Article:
Colombia's World Cup team are being roared on by thousands of fans in Australia who are playing a major part in spurring their country to new heights in women's football.
A Colombian side led by 18-year-old sensation Linda Caicedo caused one of the upsets of the competition so far when they stunned Germany 2-1 on Sunday in Sydney.
Manuela Vanegas's header in the 97th minute against one of the favourites put Colombia on the cusp of the last 16 and dreaming of winning the World Cup for the first time.
Colombia have appeared at the Women's World Cup only twice before, in 2011 and in 2015, when they reached the last 16 for the first time. But they failed to qualify for the event four years ago.
They need just a draw on Thursday against Morocco to top their group and could still reach the last 16 even with a defeat.
Dubbed 'The Powerpuff Girls', Caicedo's Colombia were driven on against Germany by a large majority of the 40,000 spectators at a pulsating Sydney Football Stadium.
The stadium was a sea of yellow shirts with deafening jeers and whistles greeting every German when they touched the ball.
Germany star Lena Oberdorf said it felt like Colombia were at home.
She compared it to when Germany played hosts England at Wembley in the final of the Euros last summer in front of nearly 90,000, a match they also lost 2-1.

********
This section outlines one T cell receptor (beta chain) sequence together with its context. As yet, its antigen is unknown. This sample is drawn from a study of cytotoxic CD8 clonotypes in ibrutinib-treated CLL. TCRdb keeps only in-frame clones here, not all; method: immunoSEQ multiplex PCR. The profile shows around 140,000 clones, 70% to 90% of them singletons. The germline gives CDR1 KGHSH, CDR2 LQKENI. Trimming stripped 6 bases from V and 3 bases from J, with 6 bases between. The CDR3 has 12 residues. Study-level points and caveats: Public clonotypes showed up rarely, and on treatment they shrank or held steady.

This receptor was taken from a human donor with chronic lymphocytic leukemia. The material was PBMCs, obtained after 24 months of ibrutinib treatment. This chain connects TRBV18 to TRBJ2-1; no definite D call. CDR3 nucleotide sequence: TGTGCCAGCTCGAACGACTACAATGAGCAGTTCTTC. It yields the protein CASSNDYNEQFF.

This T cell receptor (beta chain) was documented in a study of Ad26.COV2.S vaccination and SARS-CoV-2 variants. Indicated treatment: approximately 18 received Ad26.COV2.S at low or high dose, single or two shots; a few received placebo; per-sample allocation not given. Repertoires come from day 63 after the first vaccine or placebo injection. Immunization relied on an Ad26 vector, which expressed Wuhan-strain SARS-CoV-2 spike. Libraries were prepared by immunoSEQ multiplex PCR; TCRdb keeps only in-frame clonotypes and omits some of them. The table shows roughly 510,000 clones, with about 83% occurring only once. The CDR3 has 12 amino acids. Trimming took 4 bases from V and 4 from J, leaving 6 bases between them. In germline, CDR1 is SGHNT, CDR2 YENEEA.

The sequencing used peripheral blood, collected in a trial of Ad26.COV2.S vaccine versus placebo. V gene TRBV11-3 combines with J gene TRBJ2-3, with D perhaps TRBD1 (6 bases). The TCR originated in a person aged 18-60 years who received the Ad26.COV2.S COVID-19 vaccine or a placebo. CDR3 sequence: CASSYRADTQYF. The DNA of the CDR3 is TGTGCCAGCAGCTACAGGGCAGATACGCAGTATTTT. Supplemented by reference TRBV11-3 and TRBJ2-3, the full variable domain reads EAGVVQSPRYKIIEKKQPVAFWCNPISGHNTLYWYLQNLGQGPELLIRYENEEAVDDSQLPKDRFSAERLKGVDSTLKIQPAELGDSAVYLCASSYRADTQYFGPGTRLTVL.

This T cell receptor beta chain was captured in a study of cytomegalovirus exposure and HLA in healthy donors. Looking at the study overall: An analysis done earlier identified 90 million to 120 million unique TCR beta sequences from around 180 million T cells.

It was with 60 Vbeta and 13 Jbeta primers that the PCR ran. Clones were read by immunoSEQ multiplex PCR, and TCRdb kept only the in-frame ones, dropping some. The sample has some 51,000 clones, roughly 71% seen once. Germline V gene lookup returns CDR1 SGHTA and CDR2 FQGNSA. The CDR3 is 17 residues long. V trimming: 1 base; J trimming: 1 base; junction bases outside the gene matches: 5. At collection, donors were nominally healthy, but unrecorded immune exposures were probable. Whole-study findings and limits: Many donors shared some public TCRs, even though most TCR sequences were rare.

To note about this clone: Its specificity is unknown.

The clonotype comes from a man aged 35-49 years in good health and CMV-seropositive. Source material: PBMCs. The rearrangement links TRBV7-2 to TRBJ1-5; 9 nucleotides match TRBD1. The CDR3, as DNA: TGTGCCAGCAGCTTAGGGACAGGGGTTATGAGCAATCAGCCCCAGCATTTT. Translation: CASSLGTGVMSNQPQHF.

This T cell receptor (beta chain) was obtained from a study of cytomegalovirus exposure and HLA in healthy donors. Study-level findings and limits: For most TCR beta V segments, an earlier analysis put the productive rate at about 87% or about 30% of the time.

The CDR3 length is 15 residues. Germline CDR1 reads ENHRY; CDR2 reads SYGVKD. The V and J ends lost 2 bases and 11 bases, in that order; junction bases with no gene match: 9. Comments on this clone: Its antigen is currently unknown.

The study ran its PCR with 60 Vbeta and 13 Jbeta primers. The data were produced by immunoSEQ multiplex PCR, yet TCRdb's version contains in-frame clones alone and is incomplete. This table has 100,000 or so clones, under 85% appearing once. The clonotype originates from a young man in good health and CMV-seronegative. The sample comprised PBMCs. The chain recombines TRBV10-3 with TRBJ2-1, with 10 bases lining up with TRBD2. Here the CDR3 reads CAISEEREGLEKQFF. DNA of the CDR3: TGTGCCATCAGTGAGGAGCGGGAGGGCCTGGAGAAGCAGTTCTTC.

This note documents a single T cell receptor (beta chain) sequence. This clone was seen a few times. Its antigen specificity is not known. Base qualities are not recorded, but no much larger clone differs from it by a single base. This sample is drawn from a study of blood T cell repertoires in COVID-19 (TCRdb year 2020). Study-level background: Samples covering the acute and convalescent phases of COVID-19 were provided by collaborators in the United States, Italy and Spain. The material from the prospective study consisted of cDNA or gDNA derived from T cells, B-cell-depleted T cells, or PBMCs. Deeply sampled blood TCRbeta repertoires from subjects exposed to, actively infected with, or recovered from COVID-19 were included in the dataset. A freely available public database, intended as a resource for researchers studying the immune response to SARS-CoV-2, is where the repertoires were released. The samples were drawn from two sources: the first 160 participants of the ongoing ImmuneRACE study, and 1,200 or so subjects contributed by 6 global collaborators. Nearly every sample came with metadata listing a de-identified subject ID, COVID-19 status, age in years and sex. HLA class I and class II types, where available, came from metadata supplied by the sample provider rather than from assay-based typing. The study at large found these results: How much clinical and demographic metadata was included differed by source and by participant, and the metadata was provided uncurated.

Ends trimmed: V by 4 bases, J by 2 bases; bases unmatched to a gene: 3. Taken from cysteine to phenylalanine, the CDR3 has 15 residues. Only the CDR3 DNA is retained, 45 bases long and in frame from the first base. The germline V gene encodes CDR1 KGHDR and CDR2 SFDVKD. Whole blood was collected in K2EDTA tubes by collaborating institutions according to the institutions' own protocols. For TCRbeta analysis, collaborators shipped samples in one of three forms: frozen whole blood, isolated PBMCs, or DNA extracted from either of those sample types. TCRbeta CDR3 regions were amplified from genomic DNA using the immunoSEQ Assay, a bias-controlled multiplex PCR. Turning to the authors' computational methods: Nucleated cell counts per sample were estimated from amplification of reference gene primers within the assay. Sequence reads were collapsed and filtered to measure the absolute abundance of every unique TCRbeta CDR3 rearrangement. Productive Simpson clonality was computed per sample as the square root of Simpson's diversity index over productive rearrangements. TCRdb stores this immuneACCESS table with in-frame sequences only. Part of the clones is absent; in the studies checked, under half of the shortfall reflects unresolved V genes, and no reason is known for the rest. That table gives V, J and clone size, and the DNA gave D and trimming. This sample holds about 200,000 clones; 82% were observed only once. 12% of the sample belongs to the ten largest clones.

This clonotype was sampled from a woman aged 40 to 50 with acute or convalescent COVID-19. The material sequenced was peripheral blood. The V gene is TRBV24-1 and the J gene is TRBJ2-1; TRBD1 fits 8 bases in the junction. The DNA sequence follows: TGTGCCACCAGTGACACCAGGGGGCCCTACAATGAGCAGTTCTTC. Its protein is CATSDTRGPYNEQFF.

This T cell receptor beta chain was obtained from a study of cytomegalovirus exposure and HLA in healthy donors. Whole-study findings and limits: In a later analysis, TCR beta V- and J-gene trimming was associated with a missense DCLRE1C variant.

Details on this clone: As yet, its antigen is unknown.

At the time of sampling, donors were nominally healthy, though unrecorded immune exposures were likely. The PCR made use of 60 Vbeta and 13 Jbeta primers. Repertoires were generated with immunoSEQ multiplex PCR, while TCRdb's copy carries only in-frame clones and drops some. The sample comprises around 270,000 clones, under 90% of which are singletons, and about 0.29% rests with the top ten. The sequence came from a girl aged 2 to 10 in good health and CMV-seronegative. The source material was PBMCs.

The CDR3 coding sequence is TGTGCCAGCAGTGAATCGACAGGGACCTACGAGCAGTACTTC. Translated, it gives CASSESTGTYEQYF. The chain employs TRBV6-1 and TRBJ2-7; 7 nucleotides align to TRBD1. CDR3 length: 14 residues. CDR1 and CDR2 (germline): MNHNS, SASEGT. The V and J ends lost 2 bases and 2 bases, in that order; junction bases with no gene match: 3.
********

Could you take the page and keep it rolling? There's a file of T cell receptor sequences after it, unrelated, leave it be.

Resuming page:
"It's the same -- but you don't expect it when you play against Colombia in Australia," said the midfielder.
"The fact that there are so many Colombian fans travelling here shows how much women's football is progressing," Oberdorf said.
Germany coach Martina Voss-Tecklenburg, whose side can still reach the last 16, said she felt a few of her players shrunk a little in the face of the frenzied Colombian support.
Full of Colombians
Most Colombians in the crowd seem to be living in Australia rather than having jumped on expensive long-haul flights across the Pacific.
Team spokesman Carlos Lajud told AFP that some are students while others are people who moved to Australia looking for work.
Census figures in 2021 said there were 35,000 people born in Colombia in Australia.
Like other countries, Colombia is enduring high inflation, while unemployment stood at just over 10 percent towards the end of last year.
According to a 2021 report by the International Organization for Migration, about 80 percent of Colombian migrants are in the United States, Spain, Venezuela, Ecuador and Canada.
The rest are split between Australia, Mexico and Panama.
There are nearly five million Colombians living overseas, according to the report.
Outside the stadium before the Germany match, a corner of Sydney became a mini Bogota for a few hours, albeit 15,000 kilometres (9,000 miles) from the Colombian capital.
Colombian fans decked in yellow held flares, danced and banged drums as bemused German fans and locals snapped pictures or observed sheepishly from a distance.
"It's time we start supporting women's football in Colombia because they don't support it," one male fan told television cameras as jubilant Colombians streamed out of the stadium afterwards.
"As you saw, we were playing as locals. It was full of Colombians, and we won."